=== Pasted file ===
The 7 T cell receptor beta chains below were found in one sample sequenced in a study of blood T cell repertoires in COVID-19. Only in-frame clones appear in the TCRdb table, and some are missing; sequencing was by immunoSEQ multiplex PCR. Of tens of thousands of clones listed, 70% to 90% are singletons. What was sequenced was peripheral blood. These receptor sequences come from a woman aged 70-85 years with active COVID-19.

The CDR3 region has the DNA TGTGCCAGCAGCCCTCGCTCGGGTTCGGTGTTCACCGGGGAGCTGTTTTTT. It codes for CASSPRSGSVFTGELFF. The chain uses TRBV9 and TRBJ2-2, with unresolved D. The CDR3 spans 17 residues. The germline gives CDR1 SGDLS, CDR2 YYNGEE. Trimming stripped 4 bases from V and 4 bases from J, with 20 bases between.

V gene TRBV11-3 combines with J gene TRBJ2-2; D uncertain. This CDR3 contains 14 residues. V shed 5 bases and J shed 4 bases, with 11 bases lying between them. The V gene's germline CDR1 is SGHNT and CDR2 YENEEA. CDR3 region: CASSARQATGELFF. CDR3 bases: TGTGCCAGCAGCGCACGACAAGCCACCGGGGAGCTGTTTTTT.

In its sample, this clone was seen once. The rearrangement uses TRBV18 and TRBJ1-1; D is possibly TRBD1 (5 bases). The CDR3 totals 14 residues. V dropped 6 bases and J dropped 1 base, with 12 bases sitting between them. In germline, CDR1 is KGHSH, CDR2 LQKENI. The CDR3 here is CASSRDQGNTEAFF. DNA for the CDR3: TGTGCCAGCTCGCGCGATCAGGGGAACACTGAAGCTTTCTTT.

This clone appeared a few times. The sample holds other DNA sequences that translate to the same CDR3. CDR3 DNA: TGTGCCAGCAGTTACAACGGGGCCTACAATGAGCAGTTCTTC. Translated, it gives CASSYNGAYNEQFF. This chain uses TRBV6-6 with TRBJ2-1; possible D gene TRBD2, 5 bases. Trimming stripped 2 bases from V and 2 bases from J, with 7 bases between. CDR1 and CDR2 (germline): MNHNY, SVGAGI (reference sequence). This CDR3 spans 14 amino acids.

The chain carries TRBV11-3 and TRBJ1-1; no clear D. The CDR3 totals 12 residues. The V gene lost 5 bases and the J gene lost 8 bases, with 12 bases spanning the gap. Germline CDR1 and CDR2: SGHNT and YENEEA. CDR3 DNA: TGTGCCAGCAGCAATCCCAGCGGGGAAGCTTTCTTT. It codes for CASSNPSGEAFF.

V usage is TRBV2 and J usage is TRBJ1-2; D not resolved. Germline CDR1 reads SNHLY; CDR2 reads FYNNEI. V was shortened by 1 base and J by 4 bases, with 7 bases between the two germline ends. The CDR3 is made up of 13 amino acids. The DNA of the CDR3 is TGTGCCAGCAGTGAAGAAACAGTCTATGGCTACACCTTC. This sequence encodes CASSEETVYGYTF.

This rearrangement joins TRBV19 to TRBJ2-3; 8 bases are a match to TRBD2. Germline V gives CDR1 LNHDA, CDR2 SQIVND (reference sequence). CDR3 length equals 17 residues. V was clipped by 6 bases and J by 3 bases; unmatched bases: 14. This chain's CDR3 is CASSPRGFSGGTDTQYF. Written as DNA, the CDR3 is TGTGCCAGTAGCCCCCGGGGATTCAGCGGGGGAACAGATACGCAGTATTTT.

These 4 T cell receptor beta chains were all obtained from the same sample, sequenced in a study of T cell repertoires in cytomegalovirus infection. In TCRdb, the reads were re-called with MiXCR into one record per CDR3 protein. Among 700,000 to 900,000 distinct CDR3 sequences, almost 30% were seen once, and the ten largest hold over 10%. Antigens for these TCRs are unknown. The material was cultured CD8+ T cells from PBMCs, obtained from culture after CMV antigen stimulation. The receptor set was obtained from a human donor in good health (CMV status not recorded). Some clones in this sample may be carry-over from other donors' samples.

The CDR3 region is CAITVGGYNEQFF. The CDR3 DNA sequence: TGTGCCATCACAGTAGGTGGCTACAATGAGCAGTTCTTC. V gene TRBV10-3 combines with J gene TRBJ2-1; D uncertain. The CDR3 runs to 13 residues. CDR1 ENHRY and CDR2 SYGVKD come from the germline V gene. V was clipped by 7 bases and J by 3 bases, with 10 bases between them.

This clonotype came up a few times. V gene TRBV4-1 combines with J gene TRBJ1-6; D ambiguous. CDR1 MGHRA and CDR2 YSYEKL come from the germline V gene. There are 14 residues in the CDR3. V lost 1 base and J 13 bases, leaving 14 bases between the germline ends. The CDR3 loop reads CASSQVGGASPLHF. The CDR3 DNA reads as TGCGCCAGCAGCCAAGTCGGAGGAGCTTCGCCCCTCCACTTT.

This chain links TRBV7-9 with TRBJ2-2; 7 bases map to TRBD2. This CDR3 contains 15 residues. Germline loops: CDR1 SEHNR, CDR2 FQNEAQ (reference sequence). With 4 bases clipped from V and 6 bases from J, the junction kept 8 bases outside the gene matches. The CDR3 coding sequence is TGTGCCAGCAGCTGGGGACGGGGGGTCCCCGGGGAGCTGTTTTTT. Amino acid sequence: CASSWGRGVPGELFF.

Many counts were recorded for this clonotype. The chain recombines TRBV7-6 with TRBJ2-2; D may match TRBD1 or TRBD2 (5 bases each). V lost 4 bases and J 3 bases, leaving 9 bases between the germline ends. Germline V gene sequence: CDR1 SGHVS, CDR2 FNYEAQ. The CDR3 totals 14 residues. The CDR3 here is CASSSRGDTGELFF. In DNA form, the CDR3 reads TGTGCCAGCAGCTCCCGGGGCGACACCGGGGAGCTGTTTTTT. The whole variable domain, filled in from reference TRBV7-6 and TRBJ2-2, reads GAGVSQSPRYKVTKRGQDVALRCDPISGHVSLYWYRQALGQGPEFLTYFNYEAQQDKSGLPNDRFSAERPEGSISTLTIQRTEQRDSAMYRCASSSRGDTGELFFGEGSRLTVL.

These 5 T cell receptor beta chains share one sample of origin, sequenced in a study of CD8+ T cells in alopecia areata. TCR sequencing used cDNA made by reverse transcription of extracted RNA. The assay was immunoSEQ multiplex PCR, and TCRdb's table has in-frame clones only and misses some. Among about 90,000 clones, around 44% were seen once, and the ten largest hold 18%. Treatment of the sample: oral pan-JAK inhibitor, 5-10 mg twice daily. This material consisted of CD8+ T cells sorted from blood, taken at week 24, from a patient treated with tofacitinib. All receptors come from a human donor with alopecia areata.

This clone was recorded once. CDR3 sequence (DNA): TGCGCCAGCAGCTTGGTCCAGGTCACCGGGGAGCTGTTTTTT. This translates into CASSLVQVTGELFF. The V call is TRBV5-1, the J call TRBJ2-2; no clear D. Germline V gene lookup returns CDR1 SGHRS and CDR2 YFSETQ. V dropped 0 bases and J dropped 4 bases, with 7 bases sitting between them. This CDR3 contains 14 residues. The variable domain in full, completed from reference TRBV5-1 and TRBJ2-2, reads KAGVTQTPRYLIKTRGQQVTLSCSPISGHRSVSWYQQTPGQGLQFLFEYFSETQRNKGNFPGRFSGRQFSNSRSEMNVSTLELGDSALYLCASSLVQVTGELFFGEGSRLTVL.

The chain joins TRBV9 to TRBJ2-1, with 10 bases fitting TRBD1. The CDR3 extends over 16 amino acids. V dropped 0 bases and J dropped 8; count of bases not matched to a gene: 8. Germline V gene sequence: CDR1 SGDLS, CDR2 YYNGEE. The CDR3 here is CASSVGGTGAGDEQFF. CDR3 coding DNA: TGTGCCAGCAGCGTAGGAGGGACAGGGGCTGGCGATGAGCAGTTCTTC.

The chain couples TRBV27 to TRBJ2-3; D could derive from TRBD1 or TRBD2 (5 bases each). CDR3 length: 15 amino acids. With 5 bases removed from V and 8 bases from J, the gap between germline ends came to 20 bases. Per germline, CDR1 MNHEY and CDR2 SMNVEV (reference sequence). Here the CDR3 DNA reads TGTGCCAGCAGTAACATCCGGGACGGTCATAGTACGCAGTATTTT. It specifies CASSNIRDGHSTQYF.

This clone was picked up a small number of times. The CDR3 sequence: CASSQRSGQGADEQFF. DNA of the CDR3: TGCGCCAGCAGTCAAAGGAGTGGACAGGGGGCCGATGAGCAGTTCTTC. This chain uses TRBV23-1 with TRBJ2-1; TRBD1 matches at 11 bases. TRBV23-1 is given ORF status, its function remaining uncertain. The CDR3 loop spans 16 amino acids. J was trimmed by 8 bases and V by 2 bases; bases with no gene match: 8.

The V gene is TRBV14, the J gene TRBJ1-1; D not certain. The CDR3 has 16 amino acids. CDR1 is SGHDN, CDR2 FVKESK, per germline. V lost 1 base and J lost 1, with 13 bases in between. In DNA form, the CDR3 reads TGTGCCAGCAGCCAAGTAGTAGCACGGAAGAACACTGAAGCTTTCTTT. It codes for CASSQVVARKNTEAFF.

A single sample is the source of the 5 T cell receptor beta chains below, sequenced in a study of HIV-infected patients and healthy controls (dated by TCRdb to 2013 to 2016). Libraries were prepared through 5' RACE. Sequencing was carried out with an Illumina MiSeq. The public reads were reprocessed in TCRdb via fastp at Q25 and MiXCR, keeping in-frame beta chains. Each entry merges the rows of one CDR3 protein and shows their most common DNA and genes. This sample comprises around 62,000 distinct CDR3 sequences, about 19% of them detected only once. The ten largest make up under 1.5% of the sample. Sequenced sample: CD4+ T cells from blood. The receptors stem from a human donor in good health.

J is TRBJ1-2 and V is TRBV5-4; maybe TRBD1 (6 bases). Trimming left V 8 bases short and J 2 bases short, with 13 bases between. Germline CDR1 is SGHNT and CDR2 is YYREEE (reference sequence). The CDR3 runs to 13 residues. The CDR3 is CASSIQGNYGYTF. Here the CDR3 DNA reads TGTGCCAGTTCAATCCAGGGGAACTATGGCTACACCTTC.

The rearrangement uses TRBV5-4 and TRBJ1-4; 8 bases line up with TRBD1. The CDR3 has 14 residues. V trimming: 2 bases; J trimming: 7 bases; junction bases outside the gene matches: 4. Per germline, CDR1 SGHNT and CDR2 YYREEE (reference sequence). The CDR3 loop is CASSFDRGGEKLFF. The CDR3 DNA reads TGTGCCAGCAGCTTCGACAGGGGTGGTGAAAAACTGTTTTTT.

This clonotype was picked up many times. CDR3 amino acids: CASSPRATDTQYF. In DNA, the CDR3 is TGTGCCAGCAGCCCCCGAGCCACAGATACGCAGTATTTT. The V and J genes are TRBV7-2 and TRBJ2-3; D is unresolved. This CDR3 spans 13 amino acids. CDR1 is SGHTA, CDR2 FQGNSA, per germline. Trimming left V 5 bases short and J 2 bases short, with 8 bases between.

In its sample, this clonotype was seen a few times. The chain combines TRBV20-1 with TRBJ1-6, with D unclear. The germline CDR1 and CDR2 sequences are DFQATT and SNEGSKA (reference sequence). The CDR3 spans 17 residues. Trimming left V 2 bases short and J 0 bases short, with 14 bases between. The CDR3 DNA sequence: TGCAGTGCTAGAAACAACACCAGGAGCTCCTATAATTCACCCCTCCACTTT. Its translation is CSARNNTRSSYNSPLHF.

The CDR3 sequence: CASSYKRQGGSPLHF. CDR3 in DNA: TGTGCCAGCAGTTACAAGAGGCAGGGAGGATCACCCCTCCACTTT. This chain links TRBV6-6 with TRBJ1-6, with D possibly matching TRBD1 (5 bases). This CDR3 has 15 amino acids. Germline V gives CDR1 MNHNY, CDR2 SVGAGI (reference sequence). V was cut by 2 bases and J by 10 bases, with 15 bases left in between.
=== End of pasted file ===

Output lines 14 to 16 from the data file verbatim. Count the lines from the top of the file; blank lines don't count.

These 5 T cell receptor beta chains share one sample of origin, sequenced in a study of CD8+ T cells in alopecia areata. TCR sequencing used cDNA made by reverse transcription of extracted RNA. The assay was immunoSEQ multiplex PCR, and TCRdb's table has in-frame clones only and misses some. Among about 90,000 clones, around 44% were seen once, and the ten largest hold 18%. Treatment of the sample: oral pan-JAK inhibitor, 5-10 mg twice daily. This material consisted of CD8+ T cells sorted from blood, taken at week 24, from a patient treated with tofacitinib. All receptors come from a human donor with alopecia areata.

This clone was recorded once. CDR3 sequence (DNA): TGCGCCAGCAGCTTGGTCCAGGTCACCGGGGAGCTGTTTTTT. This translates into CASSLVQVTGELFF. The V call is TRBV5-1, the J call TRBJ2-2; no clear D. Germline V gene lookup returns CDR1 SGHRS and CDR2 YFSETQ. V dropped 0 bases and J dropped 4 bases, with 7 bases sitting between them. This CDR3 contains 14 residues. The variable domain in full, completed from reference TRBV5-1 and TRBJ2-2, reads KAGVTQTPRYLIKTRGQQVTLSCSPISGHRSVSWYQQTPGQGLQFLFEYFSETQRNKGNFPGRFSGRQFSNSRSEMNVSTLELGDSALYLCASSLVQVTGELFFGEGSRLTVL.

The chain joins TRBV9 to TRBJ2-1, with 10 bases fitting TRBD1. The CDR3 extends over 16 amino acids. V dropped 0 bases and J dropped 8; count of bases not matched to a gene: 8. Germline V gene sequence: CDR1 SGDLS, CDR2 YYNGEE. The CDR3 here is CASSVGGTGAGDEQFF. CDR3 coding DNA: TGTGCCAGCAGCGTAGGAGGGACAGGGGCTGGCGATGAGCAGTTCTTC.